Usually, when Facebook is getting in trouble over ads, it’s because they’re making them more obnoxious. But, it turns out, over the last two years they’ve been allowing advertisers to decide which “ethnic affinity” sees which ads.
ProPublica discovered this ability simply by creating an ad for an event and looking under lists of people to exclude. If you’re wondering how Facebook determines your racial identity since they don’t ask, the answer is they determine this based upon declared interests:
[Facebook privacy and public policy manager Steve] Satterfield added that the “Ethnic Affinity” is not the same as race — which Facebook does not ask its members about. Facebook assigns members an “Ethnic Affinity” based on pages and posts they have liked or engaged with on Facebook. When we asked why “Ethnic Affinity” was included in the “Demographics” category of its ad-targeting tool if it’s not a representation of demographics, Facebook responded that it plans to move “Ethnic Affinity” to another section.
One has to wonder what Likes and posts mark one’s “racial affinity” in the first place. As we’ve seen elsewhere, the very human flaw of racial discrimination can, even unintentionally, seep into computer algorithms. This is especially worrying because Facebook, quite recently, hasn’t always pinpointed what its users actually care about. If the worst is true, users could have been discriminated against for up to two years, which is as far back as Facebook claims the option was available, and be unaware of it.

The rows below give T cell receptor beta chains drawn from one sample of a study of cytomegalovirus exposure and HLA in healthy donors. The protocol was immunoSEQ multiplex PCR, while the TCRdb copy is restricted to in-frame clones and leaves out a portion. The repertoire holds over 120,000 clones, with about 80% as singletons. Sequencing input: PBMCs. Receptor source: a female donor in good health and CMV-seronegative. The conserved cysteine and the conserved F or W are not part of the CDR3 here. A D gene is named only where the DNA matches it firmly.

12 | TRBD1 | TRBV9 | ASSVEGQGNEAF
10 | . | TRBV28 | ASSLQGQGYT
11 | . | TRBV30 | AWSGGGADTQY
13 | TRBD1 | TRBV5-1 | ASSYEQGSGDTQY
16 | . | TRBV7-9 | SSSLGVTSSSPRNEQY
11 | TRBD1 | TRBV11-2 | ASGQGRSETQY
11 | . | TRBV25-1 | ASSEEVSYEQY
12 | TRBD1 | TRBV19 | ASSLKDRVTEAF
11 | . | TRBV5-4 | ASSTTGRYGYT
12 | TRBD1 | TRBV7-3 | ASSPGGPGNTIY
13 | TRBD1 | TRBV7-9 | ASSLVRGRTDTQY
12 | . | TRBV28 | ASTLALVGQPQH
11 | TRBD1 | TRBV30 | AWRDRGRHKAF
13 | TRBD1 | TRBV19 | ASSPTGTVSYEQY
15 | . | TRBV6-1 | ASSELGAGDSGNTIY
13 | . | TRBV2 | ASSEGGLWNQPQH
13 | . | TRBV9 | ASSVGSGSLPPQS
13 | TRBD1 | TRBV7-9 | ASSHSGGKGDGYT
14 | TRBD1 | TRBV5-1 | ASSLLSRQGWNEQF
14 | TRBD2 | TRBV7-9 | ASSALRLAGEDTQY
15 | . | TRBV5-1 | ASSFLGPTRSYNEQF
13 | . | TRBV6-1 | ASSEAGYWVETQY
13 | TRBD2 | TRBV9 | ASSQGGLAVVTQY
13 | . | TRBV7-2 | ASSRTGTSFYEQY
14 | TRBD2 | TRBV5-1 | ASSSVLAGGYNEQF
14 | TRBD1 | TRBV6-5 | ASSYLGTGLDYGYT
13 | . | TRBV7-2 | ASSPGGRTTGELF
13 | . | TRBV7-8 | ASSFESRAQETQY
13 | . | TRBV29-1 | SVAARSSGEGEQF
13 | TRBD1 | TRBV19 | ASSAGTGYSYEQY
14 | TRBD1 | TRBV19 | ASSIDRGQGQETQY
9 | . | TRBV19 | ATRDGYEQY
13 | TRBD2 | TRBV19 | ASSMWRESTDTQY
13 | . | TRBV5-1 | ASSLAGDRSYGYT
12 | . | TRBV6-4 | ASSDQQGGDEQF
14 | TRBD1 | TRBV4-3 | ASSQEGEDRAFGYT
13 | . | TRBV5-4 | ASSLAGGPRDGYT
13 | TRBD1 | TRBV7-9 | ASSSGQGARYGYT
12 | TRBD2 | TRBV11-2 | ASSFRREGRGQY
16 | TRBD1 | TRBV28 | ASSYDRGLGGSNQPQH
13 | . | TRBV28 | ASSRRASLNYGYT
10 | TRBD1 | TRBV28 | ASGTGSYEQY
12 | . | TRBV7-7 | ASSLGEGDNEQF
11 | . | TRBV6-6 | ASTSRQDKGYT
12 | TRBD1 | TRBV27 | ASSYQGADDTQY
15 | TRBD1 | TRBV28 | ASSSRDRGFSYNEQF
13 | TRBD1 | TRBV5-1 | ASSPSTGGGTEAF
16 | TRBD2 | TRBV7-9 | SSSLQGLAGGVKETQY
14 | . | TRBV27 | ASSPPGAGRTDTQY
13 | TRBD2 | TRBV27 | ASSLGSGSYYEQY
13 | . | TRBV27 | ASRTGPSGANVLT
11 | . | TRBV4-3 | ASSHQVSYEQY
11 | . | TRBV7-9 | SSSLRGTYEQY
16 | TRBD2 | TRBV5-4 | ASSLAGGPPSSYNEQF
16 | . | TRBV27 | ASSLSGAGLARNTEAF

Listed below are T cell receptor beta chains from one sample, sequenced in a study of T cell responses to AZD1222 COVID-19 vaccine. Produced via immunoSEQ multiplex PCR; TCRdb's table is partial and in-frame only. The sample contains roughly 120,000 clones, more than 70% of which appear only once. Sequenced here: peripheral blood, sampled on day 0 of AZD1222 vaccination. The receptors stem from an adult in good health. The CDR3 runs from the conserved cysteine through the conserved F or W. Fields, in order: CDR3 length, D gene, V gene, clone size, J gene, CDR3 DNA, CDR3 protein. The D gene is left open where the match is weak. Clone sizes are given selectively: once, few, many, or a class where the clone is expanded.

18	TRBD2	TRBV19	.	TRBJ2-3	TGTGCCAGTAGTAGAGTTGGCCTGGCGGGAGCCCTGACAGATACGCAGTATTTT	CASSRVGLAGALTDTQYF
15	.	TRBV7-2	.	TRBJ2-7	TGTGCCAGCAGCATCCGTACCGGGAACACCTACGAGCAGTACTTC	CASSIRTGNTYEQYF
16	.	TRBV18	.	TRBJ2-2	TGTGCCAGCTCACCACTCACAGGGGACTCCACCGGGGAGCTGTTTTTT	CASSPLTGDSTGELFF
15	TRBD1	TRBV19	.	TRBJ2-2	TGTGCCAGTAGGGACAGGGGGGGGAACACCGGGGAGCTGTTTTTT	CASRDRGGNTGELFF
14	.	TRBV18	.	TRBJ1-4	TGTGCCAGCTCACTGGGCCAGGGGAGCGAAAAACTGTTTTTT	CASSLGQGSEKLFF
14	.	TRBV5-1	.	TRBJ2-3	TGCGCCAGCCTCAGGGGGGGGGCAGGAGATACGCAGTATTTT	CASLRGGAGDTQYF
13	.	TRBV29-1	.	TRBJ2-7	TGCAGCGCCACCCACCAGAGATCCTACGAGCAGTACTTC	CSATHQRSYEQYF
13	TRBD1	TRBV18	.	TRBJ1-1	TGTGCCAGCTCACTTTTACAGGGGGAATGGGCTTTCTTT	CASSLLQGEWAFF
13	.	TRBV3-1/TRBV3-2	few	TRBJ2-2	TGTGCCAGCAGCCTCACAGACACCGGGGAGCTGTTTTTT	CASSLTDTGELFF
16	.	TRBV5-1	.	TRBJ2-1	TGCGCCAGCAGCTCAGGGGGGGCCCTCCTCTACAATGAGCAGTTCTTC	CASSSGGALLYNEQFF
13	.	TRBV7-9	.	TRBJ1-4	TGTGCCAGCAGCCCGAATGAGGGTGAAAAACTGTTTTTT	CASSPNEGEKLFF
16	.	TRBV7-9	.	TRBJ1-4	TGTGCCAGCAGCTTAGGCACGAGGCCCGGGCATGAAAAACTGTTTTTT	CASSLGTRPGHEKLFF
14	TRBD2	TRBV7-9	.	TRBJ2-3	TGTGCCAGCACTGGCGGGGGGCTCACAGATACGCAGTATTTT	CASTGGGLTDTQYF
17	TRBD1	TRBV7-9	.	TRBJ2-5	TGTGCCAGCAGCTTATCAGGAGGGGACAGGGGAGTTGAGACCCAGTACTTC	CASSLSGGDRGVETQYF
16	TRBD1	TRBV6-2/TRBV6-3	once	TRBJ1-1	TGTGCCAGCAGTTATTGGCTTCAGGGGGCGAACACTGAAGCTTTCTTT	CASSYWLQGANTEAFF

UPDATE: Facebook has issued a statement to stress that the ad in question was not for housing, as previously believed, but for “an event.” They’ve would also like to add the following:
“We are committed to providing people with quality ad experiences, which includes helping people see messages that are both relevant to the cultural communities they are interested in and have content that reflects or represents their communities — not just generic content that’s targeted to mass audiences. We believe that multicultural advertising should be a tool for empowerment. We take a strong stand against advertisers misusing our platform: our policies prohibit using our targeting options to discriminate, and they require compliance with the law. We take prompt enforcement action when we determine that ads violate our policies.”
(via Pro Publica)